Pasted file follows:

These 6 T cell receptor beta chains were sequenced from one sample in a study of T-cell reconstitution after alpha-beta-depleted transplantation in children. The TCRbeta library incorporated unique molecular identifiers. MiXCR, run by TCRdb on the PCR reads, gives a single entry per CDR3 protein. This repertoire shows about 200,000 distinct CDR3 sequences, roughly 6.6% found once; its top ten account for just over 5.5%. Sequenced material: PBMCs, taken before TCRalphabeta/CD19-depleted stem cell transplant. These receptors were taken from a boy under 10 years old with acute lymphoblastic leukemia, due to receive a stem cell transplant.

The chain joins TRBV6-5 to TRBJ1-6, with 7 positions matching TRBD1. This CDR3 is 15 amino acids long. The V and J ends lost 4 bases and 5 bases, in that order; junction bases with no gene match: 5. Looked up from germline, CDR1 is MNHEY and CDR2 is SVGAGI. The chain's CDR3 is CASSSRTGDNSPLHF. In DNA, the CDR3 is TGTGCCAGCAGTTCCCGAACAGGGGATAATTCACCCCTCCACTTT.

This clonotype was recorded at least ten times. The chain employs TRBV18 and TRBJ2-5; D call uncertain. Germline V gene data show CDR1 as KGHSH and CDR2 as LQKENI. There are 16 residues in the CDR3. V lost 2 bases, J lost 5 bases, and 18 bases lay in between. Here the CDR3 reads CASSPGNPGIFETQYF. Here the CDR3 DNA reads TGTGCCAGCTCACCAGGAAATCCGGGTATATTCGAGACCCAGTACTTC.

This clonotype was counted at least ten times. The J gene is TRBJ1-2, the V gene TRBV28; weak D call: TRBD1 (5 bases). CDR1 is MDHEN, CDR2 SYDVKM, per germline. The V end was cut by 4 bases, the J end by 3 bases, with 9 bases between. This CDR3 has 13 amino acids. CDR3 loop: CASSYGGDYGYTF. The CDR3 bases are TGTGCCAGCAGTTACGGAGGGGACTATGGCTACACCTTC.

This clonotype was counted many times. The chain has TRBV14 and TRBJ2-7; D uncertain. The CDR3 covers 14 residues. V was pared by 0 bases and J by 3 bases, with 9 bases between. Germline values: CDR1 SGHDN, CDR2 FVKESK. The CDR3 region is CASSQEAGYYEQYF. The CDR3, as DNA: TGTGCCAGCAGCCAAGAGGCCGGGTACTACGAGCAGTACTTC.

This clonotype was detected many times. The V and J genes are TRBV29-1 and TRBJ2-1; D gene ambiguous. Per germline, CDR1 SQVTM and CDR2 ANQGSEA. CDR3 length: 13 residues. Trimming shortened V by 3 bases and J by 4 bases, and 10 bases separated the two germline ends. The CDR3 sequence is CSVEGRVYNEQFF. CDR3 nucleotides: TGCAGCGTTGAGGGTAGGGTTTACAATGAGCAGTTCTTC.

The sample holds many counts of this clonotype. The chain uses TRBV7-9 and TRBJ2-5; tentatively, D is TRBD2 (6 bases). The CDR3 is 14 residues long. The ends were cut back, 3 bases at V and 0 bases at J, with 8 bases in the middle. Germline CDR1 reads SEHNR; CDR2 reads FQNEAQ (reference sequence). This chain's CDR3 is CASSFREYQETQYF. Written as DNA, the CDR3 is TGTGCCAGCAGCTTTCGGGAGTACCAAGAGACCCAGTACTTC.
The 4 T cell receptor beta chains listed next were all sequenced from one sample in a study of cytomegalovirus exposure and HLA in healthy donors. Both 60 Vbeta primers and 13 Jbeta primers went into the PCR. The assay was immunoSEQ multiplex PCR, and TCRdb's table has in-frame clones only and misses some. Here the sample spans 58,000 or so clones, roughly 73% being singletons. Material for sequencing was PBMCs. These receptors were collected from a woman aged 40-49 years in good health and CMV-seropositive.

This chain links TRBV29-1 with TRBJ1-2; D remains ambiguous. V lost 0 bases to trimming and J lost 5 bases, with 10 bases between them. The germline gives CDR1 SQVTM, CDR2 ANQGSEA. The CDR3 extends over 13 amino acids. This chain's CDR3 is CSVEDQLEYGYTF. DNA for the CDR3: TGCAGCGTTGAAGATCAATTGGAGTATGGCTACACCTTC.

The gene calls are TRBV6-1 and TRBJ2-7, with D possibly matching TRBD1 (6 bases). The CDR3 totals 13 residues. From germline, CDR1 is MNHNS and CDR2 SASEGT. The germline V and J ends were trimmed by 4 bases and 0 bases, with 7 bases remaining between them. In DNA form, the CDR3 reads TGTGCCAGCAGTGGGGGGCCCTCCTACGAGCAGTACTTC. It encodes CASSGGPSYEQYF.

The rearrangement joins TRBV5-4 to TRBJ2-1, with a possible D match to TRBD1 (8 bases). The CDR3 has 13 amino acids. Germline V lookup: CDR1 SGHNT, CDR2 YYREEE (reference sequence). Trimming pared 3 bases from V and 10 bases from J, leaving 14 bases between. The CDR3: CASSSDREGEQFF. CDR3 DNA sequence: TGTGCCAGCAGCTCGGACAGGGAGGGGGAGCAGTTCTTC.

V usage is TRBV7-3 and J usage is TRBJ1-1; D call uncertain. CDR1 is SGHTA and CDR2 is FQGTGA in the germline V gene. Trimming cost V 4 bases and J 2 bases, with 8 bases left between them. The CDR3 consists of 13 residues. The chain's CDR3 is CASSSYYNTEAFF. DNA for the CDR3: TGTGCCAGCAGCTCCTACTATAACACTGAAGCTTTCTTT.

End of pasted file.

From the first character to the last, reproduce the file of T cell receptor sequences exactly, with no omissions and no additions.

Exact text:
These 6 T cell receptor beta chains were sequenced from one sample in a study of T-cell reconstitution after alpha-beta-depleted transplantation in children. The TCRbeta library incorporated unique molecular identifiers. MiXCR, run by TCRdb on the PCR reads, gives a single entry per CDR3 protein. This repertoire shows about 200,000 distinct CDR3 sequences, roughly 6.6% found once; its top ten account for just over 5.5%. Sequenced material: PBMCs, taken before TCRalphabeta/CD19-depleted stem cell transplant. These receptors were taken from a boy under 10 years old with acute lymphoblastic leukemia, due to receive a stem cell transplant.

The chain joins TRBV6-5 to TRBJ1-6, with 7 positions matching TRBD1. This CDR3 is 15 amino acids long. The V and J ends lost 4 bases and 5 bases, in that order; junction bases with no gene match: 5. Looked up from germline, CDR1 is MNHEY and CDR2 is SVGAGI. The chain's CDR3 is CASSSRTGDNSPLHF. In DNA, the CDR3 is TGTGCCAGCAGTTCCCGAACAGGGGATAATTCACCCCTCCACTTT.

This clonotype was recorded at least ten times. The chain employs TRBV18 and TRBJ2-5; D call uncertain. Germline V gene data show CDR1 as KGHSH and CDR2 as LQKENI. There are 16 residues in the CDR3. V lost 2 bases, J lost 5 bases, and 18 bases lay in between. Here the CDR3 reads CASSPGNPGIFETQYF. Here the CDR3 DNA reads TGTGCCAGCTCACCAGGAAATCCGGGTATATTCGAGACCCAGTACTTC.

This clonotype was counted at least ten times. The J gene is TRBJ1-2, the V gene TRBV28; weak D call: TRBD1 (5 bases). CDR1 is MDHEN, CDR2 SYDVKM, per germline. The V end was cut by 4 bases, the J end by 3 bases, with 9 bases between. This CDR3 has 13 amino acids. CDR3 loop: CASSYGGDYGYTF. The CDR3 bases are TGTGCCAGCAGTTACGGAGGGGACTATGGCTACACCTTC.

This clonotype was counted many times. The chain has TRBV14 and TRBJ2-7; D uncertain. The CDR3 covers 14 residues. V was pared by 0 bases and J by 3 bases, with 9 bases between. Germline values: CDR1 SGHDN, CDR2 FVKESK. The CDR3 region is CASSQEAGYYEQYF. The CDR3, as DNA: TGTGCCAGCAGCCAAGAGGCCGGGTACTACGAGCAGTACTTC.

This clonotype was detected many times. The V and J genes are TRBV29-1 and TRBJ2-1; D gene ambiguous. Per germline, CDR1 SQVTM and CDR2 ANQGSEA. CDR3 length: 13 residues. Trimming shortened V by 3 bases and J by 4 bases, and 10 bases separated the two germline ends. The CDR3 sequence is CSVEGRVYNEQFF. CDR3 nucleotides: TGCAGCGTTGAGGGTAGGGTTTACAATGAGCAGTTCTTC.

The sample holds many counts of this clonotype. The chain uses TRBV7-9 and TRBJ2-5; tentatively, D is TRBD2 (6 bases). The CDR3 is 14 residues long. The ends were cut back, 3 bases at V and 0 bases at J, with 8 bases in the middle. Germline CDR1 reads SEHNR; CDR2 reads FQNEAQ (reference sequence). This chain's CDR3 is CASSFREYQETQYF. Written as DNA, the CDR3 is TGTGCCAGCAGCTTTCGGGAGTACCAAGAGACCCAGTACTTC.
The 4 T cell receptor beta chains listed next were all sequenced from one sample in a study of cytomegalovirus exposure and HLA in healthy donors. Both 60 Vbeta primers and 13 Jbeta primers went into the PCR. The assay was immunoSEQ multiplex PCR, and TCRdb's table has in-frame clones only and misses some. Here the sample spans 58,000 or so clones, roughly 73% being singletons. Material for sequencing was PBMCs. These receptors were collected from a woman aged 40-49 years in good health and CMV-seropositive.

This chain links TRBV29-1 with TRBJ1-2; D remains ambiguous. V lost 0 bases to trimming and J lost 5 bases, with 10 bases between them. The germline gives CDR1 SQVTM, CDR2 ANQGSEA. The CDR3 extends over 13 amino acids. This chain's CDR3 is CSVEDQLEYGYTF. DNA for the CDR3: TGCAGCGTTGAAGATCAATTGGAGTATGGCTACACCTTC.

The gene calls are TRBV6-1 and TRBJ2-7, with D possibly matching TRBD1 (6 bases). The CDR3 totals 13 residues. From germline, CDR1 is MNHNS and CDR2 SASEGT. The germline V and J ends were trimmed by 4 bases and 0 bases, with 7 bases remaining between them. In DNA form, the CDR3 reads TGTGCCAGCAGTGGGGGGCCCTCCTACGAGCAGTACTTC. It encodes CASSGGPSYEQYF.

The rearrangement joins TRBV5-4 to TRBJ2-1, with a possible D match to TRBD1 (8 bases). The CDR3 has 13 amino acids. Germline V lookup: CDR1 SGHNT, CDR2 YYREEE (reference sequence). Trimming pared 3 bases from V and 10 bases from J, leaving 14 bases between. The CDR3: CASSSDREGEQFF. CDR3 DNA sequence: TGTGCCAGCAGCTCGGACAGGGAGGGGGAGCAGTTCTTC.

V usage is TRBV7-3 and J usage is TRBJ1-1; D call uncertain. CDR1 is SGHTA and CDR2 is FQGTGA in the germline V gene. Trimming cost V 4 bases and J 2 bases, with 8 bases left between them. The CDR3 consists of 13 residues. The chain's CDR3 is CASSSYYNTEAFF. DNA for the CDR3: TGTGCCAGCAGCTCCTACTATAACACTGAAGCTTTCTTT.